In April 1941, a conference focused on the future of antitank operations. The immediate effect was to create an anti-tank battalion in infantry divisions, but this organic anti-tank capacity was not deemed sufficient. The conference gave broad support to the idea of creating mobile anti-tank defensive units which could be deployed to meet an armoured attack.

The first such units were deployed during the Louisiana Manoeuvres of 1941, equipped with towed 37 mm anti-tank guns (the largest gun that could be towed by a jeep) and surplus 75 mm M1897 guns mounted on half-tracks (the M3 GMC), and again in the Carolinas manoeuvres that September. Their employment was judged a success and on 27 September, General George C. Marshall ordered the establishment of a tank destroyer Tactical and Firing Centre at Fort Hood, Texas and the activation of 53 new anti-tank battalions under the command of General Headquarters. The term "tank destroyer" was used from this point on, as it was seen as a more psychologically powerful term. On 3 December, all existing anti-tank battalions were reassigned to General Headquarters and converted to tank destroyer battalions.

In the second half of 1941, the Medium Tank M3 was the US Army’s only effective medium tank and, therefore, it was this hull that was selected for the development of a new mechanised tank destroyer. The initial design, designated 3-inch GMC T24 used the M3 hull with the turret, sponson and hull roof removed and a redundant 3” M1918 anti-aircraft gun installed. Whilst trials proved the concept, the availability of the M1918 guns was an issue as was the open-topped fighting compartment which, given the vehicle’s intended forward fighting position was deemed to be too high a risk to crew survivability. Design adjustments led to the T25 which incorporated the new 3” M7 gun (intended for the cancelled Heavy Tank M6 programme) in a fully enclosed casemate not unlike Germany’s assault guns. In early-1942, the T25 was redesignated M9 GMC and rushed into production at the Baldwin Locomotive Works.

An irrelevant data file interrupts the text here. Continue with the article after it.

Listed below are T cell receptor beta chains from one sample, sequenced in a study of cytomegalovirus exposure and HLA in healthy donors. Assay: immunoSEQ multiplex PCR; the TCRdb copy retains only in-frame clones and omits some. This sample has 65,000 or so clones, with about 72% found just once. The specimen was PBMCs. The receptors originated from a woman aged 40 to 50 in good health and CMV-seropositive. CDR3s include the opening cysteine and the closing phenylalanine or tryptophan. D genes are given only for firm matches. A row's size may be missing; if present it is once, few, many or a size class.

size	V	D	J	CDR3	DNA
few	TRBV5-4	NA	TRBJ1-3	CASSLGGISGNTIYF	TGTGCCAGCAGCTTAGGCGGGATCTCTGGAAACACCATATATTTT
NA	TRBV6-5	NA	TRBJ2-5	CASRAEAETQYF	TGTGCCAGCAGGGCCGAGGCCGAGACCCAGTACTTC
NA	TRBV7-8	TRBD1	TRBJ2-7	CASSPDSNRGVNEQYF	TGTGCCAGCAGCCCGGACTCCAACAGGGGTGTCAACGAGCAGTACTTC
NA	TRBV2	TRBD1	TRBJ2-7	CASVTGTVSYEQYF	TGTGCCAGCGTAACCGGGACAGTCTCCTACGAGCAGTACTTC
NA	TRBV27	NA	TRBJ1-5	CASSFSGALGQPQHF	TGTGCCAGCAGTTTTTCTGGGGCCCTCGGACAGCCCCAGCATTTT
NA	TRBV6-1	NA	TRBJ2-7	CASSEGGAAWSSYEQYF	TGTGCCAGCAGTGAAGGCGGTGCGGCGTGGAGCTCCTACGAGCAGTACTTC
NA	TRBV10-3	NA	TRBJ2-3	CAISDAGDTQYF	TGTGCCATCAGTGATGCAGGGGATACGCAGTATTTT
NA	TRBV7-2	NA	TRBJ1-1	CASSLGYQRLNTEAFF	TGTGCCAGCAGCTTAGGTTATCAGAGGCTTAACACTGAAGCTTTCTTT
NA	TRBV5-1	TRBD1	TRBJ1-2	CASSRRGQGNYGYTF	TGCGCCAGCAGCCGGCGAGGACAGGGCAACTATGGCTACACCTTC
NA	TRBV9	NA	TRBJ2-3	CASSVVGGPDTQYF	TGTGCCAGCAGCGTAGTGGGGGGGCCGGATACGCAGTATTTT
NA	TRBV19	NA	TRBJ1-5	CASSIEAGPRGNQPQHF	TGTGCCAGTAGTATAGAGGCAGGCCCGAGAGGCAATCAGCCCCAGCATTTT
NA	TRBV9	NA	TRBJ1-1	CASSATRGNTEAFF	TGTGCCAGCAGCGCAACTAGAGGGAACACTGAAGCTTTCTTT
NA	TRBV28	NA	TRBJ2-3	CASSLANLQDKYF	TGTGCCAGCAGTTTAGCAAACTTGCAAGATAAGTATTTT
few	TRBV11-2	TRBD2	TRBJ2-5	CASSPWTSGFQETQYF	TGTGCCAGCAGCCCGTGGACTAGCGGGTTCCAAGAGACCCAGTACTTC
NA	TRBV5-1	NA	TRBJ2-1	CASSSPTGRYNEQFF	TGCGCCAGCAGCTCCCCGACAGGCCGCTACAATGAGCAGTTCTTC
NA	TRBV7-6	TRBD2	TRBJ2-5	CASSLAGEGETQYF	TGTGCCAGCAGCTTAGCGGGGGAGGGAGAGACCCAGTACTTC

The M9 first saw action with the British Royal Artillery in North Africa during May 1942 with mixed results. There was no questioning the 3” M7 gun’s ability to destroy German panzers from all aspects but, as a non-standard ammunition type for the British Army, logistical issues often led to M9 units running short of ammunition and, consequently, the vehicle’s tactical availability was not always all that it could be – much the same issues were experienced with the 105mm M9 Priest in UK service. As was the convention, US lend-lease armoured vehicles in British service were named after US Generals and so the M9 GMC was called after Union general Philip Sheridan. The name also transferred, unofficially, into US Army usage.

A number of US Army Sheridans were deployed to the North African theatre but by late-1942/early-1943, the M9’s design and tactical limitations were becoming increasingly at odds with the rapidly evolving Tank Destroyer Command’s doctrine. In terms of vehicle design, mobile tank destroyers were to be heavily armed, but with speed given priority over armour protection – something the M9 could just not achieve.

In the end, in much the same way that the Medium M3 was only ever intended as a compromise until the more effective Medium M4 could be produced, it was always anticipated that the M9 would also be replaced by an M4-based tank destroyer. And so, the initial combat debut of the 3” GMC M10 on 23 March 1943 at the Battle of El Guettar in North Africa effectively spelled the end of the Sheridan’s short and none too glorious career as a tank destroyer. From that point on, all remaining Sheridans in US service were relegated to the ignominy of artillery towing tractor duties.

However, that was not the end of the M9 GMC. It is of interest that a number of Sheridans in British service, having initially been the cause of such logistical headaches, remained in active duty until the end of the war in the SE Asian theatre of operations alongside their M3 sisters. These vehicles had their US 3” M7 guns replaced by the QF 17pdr and were redesignated as the 17pdr SP Ajax.

The model is made from the hull of a Tamiya M3 Grant, the tracks from a Takom M3 Grant CDL, the Barrel from a Tamiya M10 and, of course, lots of plastic/styrene card. As per my other US-based projects, final painting will have to wait until I get back home to Scotland.

















Friendly fire isn't and suppressive fire rarely does!

Offline Claymore

  • It's all done with smoke and mirrors!
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Re: Claymore's AH AFVs: Take 2
« Reply #336 on: October 13, 2021, 11:18:49 AM »
Offering #5

Gavin Armoured Reconnaissance/Airborne Fire Support Vehicle:

The M551 Sheridan entered service with the United States Army in 1967. At the urging of General Creighton Abrams, the U.S. Commander, Military Assistance Command Vietnam, at the time, the M551 was rushed into combat service in South Vietnam in January 1969.

The Sheridan’s operational performance in Vietnam was problematic at best. It was armed with the technically advanced but troublesome M81/M81 Modified/M81E1 152mm gun/launcher, which fired both conventional ammunition and the MGM-51 Shillelagh guided anti-tank missile. In combat operations, firing the gun often adversely affected the delicate electronics, which were at the early stages of the transition to solid state devices, so the missile and its guidance system was omitted from vehicles deployed to South Vietnam.